A caretaker government remains in charge of the French overseas territory of New Caledonia after a new council failed to agree on who should be president. There are new problems and new players, but one overriding old problem: sovereignty.
The eleven members of New Caledonia’s council of ministers were chosen on the basis of the strength of their parties in the newly elected congress. Between them, two pro-independence parties got five seats, two loyalist parties got six, but that apparently simple arithmetic then broke down.
The anti-independence majority includes five members of a new coalition called Future with Confidence, and a single representative of Caledonia Together.
They agree that the most important thing is to maintain loyalists in power as New Caledonia struggles through a series of referenda on sovereignty. But they disagree on the distribution of offices in the loyalist stronghold of the Southern Province.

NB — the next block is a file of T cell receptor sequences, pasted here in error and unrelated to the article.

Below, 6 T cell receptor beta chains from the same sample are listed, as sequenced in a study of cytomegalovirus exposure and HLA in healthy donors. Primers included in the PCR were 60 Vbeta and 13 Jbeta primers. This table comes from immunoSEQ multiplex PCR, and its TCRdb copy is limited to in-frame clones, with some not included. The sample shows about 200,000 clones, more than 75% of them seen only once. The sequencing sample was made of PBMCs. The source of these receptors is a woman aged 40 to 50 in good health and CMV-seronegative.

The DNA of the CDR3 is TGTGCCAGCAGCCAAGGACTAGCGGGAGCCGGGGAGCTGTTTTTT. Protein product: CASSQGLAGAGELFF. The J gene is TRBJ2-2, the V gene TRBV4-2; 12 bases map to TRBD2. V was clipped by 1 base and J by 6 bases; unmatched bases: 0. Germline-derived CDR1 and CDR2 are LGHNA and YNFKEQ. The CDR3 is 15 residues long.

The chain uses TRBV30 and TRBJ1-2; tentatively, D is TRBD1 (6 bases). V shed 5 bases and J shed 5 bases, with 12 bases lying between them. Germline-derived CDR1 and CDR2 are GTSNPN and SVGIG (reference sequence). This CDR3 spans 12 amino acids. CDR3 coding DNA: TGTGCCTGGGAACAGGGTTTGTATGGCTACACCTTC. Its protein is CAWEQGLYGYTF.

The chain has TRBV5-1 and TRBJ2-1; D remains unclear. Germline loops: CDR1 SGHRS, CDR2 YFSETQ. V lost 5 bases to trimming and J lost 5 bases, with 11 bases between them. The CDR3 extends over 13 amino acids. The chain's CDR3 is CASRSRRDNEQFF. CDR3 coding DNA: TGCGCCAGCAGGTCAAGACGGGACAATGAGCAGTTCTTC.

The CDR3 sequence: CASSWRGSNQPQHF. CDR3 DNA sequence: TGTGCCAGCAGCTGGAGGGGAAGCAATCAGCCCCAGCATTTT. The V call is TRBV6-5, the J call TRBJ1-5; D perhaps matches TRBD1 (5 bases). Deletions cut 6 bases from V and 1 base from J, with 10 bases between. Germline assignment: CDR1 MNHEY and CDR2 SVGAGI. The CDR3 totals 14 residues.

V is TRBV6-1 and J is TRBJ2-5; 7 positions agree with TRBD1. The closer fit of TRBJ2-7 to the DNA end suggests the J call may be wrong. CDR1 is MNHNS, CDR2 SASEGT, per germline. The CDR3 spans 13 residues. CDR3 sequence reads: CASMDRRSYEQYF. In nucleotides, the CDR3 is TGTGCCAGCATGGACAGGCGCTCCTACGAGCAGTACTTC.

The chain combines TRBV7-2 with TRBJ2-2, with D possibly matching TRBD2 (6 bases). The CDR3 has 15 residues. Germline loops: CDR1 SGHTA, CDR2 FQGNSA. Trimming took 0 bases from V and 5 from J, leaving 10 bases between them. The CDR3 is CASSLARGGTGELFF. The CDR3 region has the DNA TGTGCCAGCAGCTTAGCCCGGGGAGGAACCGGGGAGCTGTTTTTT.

Phillippe Germain of Caledonia Together abstained in the voting. The five-five tie means that the previous government remains as a caretaker, and that includes the old president, one Phillippe Germain.
Another new player is the Pacific Awakening party, which mostly represents immigrants from another French territory, Wallis and Futuna. Its small fraction of the vote left it in the position of kingmaker. Pacific Awakening voted with pro-independence parties to elect a new leader in congress, but, after infighting with a Wallisian faction in the pro-independence bloc, Pacific Awakening switched sides in the vote for president.
The French High Commission will summon the eleven ministers for another vote within two weeks. A similar deadlock after the last election, five years ago, took months to resolve.